A Sunnybrook resident doesn’t want Molly Banister Drive to be extended to 40th Avenue in 15 to 30 years time.
Garfield Marks believes the extension is needed right now.
The Red Deer resident said increased traffic and noise from 32nd Street means he and his neighbours on Stanley Crescent can hardly use their backyards anymore.
Vehicles form a near gridlock along the street at 5:30 p.m., Monday to Friday, with many motorists speeding to get home, added Marks.
Some of these cars and trucks are short-cutting through the Sunnybrook neighbourhood to get to 40th Avenue quicker by avoiding all the traffic and lights.
Collisions happen regularly, said Marks, who saw flashing emergency lights at the scene of the latest crash behind his home, on 32nd Street, at around noon Wednesday.
Meanwhile, students from Mountview Elementary School are crossing to get to a Sunnybrook convenience store, he said — and wildlife runs out into 32nd Street east of Kin Kanyon, with some animals hit by vehicles before making it across.
According to City of Red Deer engineers, Molly Banister Drive should be extended to connect with 40th Avenue by the time Red Deer’s population is between 115,000 and 180,000 people. This could be 15 to 30 years in the future.
But Melcor Developments Ltd. is now asking the city to decide the contentious Molly Banister question, once and for all.
Melcor has purchased land on the other side of Piper Creek and wants to create a new neighbourhood. The developer wants to know whether a four-lane roadway will someday intersect this land off 40th Avenue, between Sunnybrook and Southbrook.
Melcor officials argue Red Deerians need more park land, which could be created at the east side of Piper Creek, more than another roadway. The developer is asking the city to take the right-of-way being held for a future Molly Banister extension off its plans, and instead, consider other traffic alternatives.
One option would be to widen 32nd Street — but Marks hates to think what this could mean in terms of noise and traffic disruptions for his neighbourhood.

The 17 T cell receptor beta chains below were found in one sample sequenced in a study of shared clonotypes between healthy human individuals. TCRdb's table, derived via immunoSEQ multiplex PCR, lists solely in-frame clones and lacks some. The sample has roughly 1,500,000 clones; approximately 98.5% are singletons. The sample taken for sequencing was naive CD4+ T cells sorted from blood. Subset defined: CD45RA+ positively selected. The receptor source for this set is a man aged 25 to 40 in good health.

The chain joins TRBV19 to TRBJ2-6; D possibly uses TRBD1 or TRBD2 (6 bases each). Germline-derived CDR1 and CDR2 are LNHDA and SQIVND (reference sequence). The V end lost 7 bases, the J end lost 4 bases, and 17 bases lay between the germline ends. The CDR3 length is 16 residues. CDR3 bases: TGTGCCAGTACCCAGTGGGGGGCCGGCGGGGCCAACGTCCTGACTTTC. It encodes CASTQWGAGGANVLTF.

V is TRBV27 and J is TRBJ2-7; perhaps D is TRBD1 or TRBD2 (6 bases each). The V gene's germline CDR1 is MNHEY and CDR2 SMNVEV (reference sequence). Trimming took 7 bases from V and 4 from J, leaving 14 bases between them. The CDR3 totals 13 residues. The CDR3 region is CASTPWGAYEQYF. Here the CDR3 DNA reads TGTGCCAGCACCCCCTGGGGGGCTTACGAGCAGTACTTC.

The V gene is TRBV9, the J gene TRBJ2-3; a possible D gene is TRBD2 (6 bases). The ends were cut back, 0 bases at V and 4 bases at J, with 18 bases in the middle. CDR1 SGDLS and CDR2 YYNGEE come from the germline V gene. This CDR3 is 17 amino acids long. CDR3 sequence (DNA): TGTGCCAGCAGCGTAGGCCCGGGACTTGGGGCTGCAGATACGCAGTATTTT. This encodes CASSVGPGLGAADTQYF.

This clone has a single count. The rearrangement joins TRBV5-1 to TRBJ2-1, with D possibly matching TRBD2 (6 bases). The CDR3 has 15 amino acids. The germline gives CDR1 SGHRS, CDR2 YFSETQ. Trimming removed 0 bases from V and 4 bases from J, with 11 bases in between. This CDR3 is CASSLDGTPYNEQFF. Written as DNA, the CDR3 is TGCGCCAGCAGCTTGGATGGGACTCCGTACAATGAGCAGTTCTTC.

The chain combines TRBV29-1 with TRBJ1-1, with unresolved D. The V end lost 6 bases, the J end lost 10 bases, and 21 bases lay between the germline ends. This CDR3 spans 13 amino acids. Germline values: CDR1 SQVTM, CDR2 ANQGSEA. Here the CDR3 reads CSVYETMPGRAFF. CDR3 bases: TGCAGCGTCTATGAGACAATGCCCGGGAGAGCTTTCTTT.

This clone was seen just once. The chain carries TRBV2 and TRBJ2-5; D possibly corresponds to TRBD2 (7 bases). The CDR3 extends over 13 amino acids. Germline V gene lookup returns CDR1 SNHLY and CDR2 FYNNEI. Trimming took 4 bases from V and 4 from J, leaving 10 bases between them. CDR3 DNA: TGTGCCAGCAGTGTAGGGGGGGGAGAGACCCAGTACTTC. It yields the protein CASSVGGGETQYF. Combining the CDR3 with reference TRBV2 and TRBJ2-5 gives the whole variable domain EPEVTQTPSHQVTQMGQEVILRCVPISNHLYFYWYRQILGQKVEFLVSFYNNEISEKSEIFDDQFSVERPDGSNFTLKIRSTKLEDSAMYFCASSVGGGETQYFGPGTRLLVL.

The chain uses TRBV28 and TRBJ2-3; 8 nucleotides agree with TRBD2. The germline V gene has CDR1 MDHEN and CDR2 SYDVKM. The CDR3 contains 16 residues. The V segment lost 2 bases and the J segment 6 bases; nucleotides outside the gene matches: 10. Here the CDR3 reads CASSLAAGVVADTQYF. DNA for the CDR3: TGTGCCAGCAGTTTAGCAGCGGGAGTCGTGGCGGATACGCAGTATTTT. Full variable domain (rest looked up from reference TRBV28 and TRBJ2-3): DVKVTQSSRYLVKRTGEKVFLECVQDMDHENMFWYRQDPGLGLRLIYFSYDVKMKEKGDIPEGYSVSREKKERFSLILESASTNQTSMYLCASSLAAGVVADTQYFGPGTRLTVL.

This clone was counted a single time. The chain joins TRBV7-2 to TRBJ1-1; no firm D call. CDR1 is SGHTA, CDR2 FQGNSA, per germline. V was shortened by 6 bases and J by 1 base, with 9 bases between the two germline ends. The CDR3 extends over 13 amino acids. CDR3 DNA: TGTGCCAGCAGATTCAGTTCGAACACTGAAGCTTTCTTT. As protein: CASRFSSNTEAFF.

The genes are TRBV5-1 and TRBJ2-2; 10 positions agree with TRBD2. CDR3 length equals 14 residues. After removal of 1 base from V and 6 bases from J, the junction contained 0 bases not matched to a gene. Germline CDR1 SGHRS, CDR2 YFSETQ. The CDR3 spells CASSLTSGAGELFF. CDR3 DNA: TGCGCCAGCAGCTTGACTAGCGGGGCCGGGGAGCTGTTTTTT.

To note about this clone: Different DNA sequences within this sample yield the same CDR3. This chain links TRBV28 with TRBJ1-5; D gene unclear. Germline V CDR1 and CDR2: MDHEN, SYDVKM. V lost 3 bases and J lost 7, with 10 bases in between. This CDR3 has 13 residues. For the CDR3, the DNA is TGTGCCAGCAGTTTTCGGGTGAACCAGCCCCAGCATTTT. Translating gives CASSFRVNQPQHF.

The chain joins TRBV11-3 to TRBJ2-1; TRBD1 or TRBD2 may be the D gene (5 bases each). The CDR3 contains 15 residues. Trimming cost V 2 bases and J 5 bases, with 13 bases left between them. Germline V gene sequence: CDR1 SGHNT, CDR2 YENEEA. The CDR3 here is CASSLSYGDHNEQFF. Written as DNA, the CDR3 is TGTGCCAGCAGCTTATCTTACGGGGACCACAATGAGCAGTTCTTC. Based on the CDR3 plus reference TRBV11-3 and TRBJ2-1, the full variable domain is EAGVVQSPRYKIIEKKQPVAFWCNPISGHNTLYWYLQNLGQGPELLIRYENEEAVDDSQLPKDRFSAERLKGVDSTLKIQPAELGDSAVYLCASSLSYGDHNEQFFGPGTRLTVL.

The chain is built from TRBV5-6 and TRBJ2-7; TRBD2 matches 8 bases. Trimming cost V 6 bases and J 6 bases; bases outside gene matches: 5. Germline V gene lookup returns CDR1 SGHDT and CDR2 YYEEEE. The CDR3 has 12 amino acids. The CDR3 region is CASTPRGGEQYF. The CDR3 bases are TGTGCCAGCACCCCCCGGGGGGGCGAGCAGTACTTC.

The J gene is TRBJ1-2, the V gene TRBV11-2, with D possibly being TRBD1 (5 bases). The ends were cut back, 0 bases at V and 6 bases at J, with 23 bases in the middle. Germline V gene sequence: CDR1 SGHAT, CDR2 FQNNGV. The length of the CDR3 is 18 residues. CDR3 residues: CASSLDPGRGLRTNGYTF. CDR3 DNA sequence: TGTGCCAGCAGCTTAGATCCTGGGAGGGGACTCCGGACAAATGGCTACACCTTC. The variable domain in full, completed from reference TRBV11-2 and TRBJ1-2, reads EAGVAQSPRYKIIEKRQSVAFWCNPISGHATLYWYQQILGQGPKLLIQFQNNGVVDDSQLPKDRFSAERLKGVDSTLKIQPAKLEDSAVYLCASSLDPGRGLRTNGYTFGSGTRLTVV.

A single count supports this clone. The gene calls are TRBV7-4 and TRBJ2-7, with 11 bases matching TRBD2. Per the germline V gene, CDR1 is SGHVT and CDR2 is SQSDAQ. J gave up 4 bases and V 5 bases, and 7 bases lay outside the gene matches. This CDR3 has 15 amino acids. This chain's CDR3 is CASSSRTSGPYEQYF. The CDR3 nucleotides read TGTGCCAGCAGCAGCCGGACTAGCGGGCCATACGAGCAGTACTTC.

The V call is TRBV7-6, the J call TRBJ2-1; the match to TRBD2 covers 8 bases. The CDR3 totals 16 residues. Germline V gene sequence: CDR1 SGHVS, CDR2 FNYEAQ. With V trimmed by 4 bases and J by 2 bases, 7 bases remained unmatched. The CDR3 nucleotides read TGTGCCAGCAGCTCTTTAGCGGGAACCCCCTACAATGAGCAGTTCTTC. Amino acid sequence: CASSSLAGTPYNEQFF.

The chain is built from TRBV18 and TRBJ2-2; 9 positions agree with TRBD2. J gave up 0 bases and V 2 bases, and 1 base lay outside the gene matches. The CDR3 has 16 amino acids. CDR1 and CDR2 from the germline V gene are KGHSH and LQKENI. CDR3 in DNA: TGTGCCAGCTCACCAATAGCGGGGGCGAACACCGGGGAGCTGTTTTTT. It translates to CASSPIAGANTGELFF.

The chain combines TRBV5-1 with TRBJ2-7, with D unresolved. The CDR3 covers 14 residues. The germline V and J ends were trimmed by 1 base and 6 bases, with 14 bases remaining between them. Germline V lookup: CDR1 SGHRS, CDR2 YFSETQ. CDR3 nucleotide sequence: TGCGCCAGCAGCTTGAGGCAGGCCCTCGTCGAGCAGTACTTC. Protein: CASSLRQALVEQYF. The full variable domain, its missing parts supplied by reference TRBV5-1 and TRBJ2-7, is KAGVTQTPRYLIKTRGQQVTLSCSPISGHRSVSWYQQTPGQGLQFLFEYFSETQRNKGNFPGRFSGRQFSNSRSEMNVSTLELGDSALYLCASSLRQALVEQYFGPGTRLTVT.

The other alternative would be adding additional lanes to 19th Avenue. This roadway is far south of Bower Place mall — a major destination point for residents of east Red Deer. And Marks believes the glut of drivers would still use 32nd Street to get to the mall, via a shortcut by Sunnybrook Farm.
Marks understands the environmental case against creating another Piper Creek crossing because, at one time, he was against the project himself.
He was among those voicing opposition to the Molly Banister extension at previous open houses held more than a decade ago.
Local conservationist Don Wales recently sent The Advocate a letter to the editor, urging that the idea of another Piper Creek crossing be scrapped for good.
“Bower Woods is a significant part of our beloved natural area inventory,” a wildlife refuge, filtration system for Piper Creek, and “a quiet place for walking or cycling and for the benefits we all receive from just being present in a natural area,” he said.
If this isn’t protected, it will be lost to future generations, Wales added.
But Marks said vagrants have been using park trails to access yards and steal things, and a lot of Red Deerians don’t feel as safe on them anymore.
He feels a greater priority is to ensure the city has safe and adequate traffic corridors.
“(As) one who once opposed the extension, sat on the environmental board, and helped update the city’s environmental master plan, I now wholeheartedly support keeping the land for a future Molly Banister extension,” he added.
The City of Red Deer has launched an online survey to collect public feedback on the question at www.reddeer.ca.